A battle; a story; a feast day – one; another or all?

25th October is St Crispen’s Day – the feast day of the Christian saints Crispin and Crispinian- twins who were martyred c. AD 286.

It was on this Saturday in 1415 that the English defeated the French at Agincourt. Shakespeare’s ‘Henry V’ helps us visualise it – but is that really a true description of the event?

Jean de Wavrin, a bastard son of Robert, Count of Wavrin was born around 1398 and provides us with a contemporary story of the battle. He made his military debut as a young squire on the English side at the battle of Agincourt. He took part in numerous later military expeditions for the Burgundians, and their English allies until 1435, when he married a wealthy widow from Lille, and was legitimised by the Duke of Burgundy. As Lord of Le Forestel, he performed numerous official duties for successive dukes, including embassies to the Pope and the English court. Following the battle of Agincourt he wrote:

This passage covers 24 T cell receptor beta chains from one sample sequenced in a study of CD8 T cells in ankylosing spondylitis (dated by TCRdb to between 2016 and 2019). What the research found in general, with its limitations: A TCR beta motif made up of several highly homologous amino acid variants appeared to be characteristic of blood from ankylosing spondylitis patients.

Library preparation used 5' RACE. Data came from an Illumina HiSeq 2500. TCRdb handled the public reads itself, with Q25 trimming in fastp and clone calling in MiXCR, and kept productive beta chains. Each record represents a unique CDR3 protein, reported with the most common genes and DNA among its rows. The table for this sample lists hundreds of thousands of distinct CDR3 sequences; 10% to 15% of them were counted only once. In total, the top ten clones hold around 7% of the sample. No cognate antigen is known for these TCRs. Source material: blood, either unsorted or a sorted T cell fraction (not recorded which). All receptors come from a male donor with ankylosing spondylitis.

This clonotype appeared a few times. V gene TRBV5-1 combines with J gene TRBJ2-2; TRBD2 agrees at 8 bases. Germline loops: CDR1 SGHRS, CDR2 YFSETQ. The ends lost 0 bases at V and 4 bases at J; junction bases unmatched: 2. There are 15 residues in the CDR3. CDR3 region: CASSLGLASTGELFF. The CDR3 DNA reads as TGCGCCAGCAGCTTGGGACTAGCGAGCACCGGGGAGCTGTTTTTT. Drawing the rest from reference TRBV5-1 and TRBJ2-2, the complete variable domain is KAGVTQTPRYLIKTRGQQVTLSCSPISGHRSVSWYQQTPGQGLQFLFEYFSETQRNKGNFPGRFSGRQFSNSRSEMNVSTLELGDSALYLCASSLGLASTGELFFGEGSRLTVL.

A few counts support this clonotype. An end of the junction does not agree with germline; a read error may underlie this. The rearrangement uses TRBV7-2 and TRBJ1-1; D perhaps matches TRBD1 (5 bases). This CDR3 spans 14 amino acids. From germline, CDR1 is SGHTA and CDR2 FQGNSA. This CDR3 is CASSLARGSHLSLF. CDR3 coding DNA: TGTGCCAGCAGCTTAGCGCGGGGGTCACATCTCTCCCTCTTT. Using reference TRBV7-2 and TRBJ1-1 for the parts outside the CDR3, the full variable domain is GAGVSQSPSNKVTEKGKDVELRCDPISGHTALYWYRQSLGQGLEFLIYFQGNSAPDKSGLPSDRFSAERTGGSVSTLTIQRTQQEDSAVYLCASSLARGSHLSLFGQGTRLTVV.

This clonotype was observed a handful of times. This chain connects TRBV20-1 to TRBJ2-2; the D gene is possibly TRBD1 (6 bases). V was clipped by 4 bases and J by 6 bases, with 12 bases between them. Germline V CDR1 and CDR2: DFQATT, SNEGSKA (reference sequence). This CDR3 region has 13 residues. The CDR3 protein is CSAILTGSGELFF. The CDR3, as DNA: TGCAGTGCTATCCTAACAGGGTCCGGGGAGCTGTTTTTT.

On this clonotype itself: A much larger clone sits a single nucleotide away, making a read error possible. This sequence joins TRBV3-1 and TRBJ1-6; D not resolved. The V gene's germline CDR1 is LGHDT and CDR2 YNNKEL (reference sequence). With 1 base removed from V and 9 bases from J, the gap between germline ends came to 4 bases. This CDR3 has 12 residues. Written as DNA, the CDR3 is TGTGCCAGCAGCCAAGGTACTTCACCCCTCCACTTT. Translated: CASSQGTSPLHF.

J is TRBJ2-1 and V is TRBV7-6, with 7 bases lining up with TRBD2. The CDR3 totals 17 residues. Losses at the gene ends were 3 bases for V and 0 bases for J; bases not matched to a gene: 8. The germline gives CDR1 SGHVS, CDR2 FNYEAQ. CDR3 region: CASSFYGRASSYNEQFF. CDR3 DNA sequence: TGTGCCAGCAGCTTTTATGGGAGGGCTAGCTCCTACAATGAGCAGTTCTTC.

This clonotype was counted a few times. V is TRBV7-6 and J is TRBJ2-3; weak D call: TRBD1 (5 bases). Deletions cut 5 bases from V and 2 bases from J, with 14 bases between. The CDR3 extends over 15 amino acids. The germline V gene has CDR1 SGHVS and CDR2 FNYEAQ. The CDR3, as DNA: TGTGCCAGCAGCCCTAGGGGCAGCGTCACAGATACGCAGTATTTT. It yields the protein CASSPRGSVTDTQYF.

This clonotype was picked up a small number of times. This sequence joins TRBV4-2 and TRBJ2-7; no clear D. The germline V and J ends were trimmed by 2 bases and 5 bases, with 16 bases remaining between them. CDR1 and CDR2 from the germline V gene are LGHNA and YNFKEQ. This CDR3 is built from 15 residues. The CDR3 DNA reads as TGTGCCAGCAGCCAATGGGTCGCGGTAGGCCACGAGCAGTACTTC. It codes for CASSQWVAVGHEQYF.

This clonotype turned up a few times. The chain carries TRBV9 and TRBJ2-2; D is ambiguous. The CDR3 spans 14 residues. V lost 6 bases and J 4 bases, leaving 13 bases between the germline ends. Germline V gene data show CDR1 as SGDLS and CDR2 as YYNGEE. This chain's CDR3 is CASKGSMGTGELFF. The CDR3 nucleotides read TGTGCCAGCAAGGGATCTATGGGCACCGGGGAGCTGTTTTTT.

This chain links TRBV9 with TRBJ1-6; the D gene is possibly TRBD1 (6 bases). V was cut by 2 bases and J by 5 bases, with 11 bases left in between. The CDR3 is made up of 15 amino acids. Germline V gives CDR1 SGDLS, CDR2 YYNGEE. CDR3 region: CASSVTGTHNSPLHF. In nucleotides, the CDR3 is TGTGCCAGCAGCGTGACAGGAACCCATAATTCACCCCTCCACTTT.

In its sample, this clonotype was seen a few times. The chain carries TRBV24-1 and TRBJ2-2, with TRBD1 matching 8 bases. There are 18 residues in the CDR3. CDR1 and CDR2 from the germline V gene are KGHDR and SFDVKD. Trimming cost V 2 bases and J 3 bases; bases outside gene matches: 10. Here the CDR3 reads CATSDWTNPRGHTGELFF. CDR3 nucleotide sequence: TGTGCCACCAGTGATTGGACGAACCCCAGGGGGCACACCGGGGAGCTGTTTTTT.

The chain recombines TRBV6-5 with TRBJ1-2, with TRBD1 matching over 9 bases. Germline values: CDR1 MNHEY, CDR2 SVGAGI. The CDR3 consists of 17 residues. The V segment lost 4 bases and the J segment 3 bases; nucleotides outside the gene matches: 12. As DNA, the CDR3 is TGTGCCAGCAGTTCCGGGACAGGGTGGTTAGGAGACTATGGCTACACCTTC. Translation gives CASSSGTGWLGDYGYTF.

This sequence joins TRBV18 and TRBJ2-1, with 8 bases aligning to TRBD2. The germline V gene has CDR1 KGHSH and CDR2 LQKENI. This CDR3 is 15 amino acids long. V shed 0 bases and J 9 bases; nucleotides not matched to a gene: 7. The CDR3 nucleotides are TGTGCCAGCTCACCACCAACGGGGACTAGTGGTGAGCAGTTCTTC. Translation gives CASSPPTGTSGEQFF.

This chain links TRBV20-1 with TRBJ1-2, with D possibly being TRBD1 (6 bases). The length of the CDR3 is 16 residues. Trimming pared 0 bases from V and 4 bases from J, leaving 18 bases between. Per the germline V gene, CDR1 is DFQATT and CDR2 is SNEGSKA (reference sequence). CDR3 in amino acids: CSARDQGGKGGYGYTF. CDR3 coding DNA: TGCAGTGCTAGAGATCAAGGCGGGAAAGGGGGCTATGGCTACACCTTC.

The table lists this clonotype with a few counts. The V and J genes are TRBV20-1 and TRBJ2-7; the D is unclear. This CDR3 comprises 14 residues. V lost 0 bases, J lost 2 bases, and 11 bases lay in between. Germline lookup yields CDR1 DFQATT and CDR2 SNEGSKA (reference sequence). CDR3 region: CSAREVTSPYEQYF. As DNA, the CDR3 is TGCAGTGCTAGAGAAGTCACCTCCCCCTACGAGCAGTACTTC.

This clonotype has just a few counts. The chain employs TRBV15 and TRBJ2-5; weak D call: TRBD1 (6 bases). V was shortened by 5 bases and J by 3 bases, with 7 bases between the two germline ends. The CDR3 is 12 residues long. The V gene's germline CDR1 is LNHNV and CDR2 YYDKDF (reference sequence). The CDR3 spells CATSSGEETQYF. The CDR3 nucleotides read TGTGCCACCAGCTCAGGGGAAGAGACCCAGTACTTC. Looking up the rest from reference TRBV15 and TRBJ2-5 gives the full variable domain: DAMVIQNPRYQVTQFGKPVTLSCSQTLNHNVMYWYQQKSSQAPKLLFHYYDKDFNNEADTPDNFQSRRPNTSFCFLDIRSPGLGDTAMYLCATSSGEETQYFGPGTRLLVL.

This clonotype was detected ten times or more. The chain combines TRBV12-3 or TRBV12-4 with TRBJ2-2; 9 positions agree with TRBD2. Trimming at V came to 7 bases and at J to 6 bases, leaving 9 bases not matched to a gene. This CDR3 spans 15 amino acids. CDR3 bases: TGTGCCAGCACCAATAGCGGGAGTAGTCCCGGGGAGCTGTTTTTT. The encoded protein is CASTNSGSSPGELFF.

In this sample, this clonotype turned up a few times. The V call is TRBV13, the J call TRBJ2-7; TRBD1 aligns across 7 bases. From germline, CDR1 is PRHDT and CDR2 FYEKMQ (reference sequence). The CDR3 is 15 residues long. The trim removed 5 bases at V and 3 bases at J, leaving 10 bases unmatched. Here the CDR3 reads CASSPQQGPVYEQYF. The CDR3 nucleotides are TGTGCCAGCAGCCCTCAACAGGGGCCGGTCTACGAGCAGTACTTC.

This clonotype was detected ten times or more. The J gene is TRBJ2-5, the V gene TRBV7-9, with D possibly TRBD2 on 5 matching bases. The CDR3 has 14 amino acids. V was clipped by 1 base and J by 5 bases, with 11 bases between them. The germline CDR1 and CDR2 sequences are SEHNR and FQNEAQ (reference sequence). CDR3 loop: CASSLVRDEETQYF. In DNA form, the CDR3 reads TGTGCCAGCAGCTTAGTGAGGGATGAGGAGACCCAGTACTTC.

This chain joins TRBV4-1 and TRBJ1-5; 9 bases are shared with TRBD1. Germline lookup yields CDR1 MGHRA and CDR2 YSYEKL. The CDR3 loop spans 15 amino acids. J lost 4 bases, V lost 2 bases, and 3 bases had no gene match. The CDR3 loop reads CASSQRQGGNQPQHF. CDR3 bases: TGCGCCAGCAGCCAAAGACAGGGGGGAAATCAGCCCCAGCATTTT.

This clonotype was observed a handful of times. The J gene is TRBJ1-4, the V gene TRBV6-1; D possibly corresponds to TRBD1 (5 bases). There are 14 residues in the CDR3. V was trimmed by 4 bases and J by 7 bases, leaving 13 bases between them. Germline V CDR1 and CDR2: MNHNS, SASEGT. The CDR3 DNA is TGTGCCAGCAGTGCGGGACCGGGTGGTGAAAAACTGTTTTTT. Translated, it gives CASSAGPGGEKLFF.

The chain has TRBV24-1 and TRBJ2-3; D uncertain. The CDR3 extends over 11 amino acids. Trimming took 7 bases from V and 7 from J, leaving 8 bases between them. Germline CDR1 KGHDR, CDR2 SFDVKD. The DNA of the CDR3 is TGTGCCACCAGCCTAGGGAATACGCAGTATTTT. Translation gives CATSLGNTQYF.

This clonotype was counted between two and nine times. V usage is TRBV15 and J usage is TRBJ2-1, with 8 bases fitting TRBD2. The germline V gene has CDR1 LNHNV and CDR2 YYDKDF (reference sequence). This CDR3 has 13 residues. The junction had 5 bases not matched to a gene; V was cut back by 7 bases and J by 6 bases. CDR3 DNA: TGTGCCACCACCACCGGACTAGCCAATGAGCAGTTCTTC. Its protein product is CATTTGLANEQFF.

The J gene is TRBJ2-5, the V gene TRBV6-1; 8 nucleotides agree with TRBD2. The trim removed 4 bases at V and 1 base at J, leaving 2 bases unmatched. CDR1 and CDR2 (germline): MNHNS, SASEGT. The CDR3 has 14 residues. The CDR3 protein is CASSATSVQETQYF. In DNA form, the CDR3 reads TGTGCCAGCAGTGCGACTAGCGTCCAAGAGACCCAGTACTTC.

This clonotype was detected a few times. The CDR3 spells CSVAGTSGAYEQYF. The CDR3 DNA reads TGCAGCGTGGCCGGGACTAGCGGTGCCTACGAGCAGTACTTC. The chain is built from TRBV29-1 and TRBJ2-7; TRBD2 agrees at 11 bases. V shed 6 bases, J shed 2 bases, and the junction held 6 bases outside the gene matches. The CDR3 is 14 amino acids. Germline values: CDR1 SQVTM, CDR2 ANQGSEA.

“When the King of England saw that he was master of the field and had got the better of his enemies he humbly thanked the Giver of victory, and he had good cause, for of his people there died on the spot only about sixteen hundred men of all ranks, among whom was the Duke of York, his great uncle, about whom he was very sorry. Then the King collected on that place some of those most intimate with him, and inquired the name of a castle which he perceived to be the nearest; and they said ‘Agincourt’. ‘It is right then,’ said he, ‘that this, our victory, should forever bear the name of Agincourt, for every battle ought to be named after the fortress nearest to the place where it was fought.”


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